Time and the bottom line

Activision Blizzard conducted its public Q1 2017 Earnings Call yesterday. For those of you unfamiliar with this quarterly ritual, it is a conference call conducted to inform ATVI stockholders of the company’s financial status. The company being traded publicly, the transcript of the call is published for anyone when cares to read it, and in fact if you really are into masochism, you can register with ATVI in advance and sign up to be on the call (in theory, that is — I have never tried this, can’t imagine why I would actually). This conference call accompanies the public release of the financial report for the quarter. I am not even going to give links to these things — you can easily find them if you search, and honestly they are very dry and dull. There is, however, a quick and dirty summary on MMO-C if you care to read it.

There was not much in the latest report/call that had to do with WoW. In fact, there hasn’t been much for a few quarters now, usually only a brief mention of a new expansion or some comment about Monthly Active Users or Daily Active Users. That in itself is sometimes eye-opening to WoW players, because it underscores the undeniable fact that WoW is no longer the flagship it once was, it really is a minor part of the growing ATVI empire. In the big corporate picture, you definitely get the impression that WoW is a bit of a dinosaur — it is still a revenue producer, but it is does not seem to be part of ATVI’s vision for the future of gaming.

There were one or two points that I picked up on in the report, though. The first was the opening statement by Bobby Kotick, CEO of ATVI. You can sum it up in one word: esports. A partial quote:

One of our big priorities is to unlock the full potential of professional esports by opening the sale of teams and media rights of our leagues. Over the years, we’ve become a leader in creating world class competitive experiences, sustainable franchises that engage hundreds of millions of people around the world, through gameplay competition and connecting players and communities. This success is driven by our ability to tap into the timeless power of communities, anchored through organized competition.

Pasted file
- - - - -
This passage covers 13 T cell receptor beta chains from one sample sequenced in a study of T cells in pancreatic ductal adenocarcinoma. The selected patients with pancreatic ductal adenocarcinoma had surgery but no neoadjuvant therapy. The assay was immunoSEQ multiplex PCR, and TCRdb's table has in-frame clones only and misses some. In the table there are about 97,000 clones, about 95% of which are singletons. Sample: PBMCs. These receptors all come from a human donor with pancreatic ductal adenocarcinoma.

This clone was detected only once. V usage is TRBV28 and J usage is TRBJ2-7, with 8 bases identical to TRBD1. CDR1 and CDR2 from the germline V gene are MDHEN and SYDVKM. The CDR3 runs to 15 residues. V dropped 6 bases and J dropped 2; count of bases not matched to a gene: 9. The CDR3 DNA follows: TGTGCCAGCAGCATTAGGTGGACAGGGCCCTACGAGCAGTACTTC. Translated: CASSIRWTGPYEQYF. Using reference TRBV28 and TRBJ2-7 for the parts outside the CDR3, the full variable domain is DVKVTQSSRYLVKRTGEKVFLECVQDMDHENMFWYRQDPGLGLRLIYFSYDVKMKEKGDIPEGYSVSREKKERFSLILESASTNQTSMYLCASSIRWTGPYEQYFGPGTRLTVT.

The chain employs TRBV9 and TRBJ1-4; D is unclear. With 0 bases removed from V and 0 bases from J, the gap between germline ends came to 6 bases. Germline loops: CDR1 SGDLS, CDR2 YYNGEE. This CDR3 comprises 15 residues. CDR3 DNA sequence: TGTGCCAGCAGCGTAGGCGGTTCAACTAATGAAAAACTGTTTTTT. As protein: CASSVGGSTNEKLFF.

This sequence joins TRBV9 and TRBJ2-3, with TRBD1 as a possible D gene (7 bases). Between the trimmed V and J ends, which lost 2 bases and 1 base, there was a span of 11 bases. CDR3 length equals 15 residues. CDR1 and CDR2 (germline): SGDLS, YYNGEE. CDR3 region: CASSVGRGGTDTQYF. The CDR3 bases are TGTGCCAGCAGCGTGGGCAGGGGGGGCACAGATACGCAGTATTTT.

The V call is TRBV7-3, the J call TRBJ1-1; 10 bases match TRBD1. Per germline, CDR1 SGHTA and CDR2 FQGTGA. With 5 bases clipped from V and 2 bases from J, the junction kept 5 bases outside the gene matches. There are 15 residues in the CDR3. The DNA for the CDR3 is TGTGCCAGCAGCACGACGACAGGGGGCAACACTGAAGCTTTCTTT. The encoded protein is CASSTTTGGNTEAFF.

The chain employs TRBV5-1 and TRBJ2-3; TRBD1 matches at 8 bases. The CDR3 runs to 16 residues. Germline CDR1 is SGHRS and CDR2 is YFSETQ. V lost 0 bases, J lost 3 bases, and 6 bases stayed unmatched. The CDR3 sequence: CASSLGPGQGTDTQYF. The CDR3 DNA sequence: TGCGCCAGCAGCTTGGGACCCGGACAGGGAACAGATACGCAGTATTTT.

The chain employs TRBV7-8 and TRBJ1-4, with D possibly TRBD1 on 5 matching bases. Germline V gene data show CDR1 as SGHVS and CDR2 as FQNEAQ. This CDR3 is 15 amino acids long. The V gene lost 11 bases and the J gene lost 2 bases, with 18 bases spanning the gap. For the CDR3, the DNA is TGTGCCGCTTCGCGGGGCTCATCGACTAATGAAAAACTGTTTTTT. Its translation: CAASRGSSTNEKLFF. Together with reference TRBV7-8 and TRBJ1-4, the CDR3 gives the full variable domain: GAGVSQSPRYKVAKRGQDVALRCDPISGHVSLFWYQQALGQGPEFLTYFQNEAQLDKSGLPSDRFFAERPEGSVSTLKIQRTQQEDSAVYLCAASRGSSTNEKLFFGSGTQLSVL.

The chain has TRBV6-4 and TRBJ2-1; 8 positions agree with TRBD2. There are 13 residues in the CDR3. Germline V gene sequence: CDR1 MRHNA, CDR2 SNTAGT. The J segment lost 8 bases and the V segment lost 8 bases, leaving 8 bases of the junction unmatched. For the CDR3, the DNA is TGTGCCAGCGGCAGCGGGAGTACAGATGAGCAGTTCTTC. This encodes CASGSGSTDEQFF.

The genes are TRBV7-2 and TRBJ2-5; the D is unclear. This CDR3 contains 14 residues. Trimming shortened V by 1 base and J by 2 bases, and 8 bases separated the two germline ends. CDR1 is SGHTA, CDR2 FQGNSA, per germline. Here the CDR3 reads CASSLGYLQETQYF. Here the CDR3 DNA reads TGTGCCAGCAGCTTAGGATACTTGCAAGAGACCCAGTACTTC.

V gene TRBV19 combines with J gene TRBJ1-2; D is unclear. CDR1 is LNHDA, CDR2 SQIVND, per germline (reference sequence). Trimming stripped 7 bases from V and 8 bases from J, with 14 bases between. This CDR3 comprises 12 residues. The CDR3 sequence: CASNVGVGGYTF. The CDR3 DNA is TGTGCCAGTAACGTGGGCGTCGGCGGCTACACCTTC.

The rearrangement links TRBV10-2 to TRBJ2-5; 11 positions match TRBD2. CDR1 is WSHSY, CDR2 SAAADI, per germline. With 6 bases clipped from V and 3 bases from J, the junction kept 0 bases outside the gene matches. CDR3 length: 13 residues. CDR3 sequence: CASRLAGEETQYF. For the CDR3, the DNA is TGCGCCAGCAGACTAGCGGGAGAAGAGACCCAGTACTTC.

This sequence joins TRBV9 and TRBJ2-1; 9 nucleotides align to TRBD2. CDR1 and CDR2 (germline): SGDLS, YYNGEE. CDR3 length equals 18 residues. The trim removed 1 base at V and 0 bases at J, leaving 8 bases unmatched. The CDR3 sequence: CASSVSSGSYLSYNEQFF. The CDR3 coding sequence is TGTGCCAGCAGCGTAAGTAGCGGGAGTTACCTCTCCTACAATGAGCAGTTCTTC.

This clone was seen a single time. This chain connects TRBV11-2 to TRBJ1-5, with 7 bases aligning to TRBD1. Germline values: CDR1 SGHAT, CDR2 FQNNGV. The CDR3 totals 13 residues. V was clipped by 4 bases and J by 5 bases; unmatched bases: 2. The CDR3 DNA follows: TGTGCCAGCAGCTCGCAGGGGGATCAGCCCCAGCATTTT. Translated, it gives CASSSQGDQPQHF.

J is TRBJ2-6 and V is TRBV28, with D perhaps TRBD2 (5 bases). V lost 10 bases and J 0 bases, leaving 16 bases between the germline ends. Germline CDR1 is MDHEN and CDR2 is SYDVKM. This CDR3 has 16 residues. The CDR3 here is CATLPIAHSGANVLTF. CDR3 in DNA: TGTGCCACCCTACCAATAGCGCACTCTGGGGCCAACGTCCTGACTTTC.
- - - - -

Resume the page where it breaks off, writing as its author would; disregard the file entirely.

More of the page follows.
The esports audience includes some of the hardest to reach and most sought-after demographics for marketers and advertisers, with the share of millennials two to three times higher than any of the big four U.S. sports.

We’re also going to combine delivery of our spectator content with unique advertising opportunities that includes the ability for advertisers to have better targeting and analytics, much more so than what you would see in traditional forms of broadcast advertising today. And with over 400 million MAUs and extremely high levels of engagement, our potential to generate meaningful advertising revenue is substantial.

Of course, it is not news that ATVI is betting heavily on esports. And no one should be surprised that the WoW franchise plays only a tiny part in that expansion — it is really focused on ATVI’s other, newer, games. What did strike me, though, is the very strong implication that ATVI is more than willing to use its entire stable of games — along with the very considerable and detailed data it collects on player activities and preferences — to “generate meaningful advertising revenue.” I confess I do not really know what that means, but it does tend to give me an itchy feeling between my shoulder blades now if I decide to click on the in-game Blizzard shop, or if I routinely check the Mac technical forum on the Blizz web site. Nothing illegal or even necessarily immoral about this, and it certainly is a widespread practice any time you use the Internet, it’s just that I had previously not considered it as part of WoW. Yeah, I know that is naive, but still Kotick’s comment got my attention. Are we on the path to becoming less valuable as customers and more valuable as ATVI mass data products?

The other major point I took from the report were a couple of related comments.

This, from ATVI COO Thomas Tippi:

Blizzard continues to see strong engagement from its players with time spent increasing by a double digit percentage year-over-year to a new Q1 record.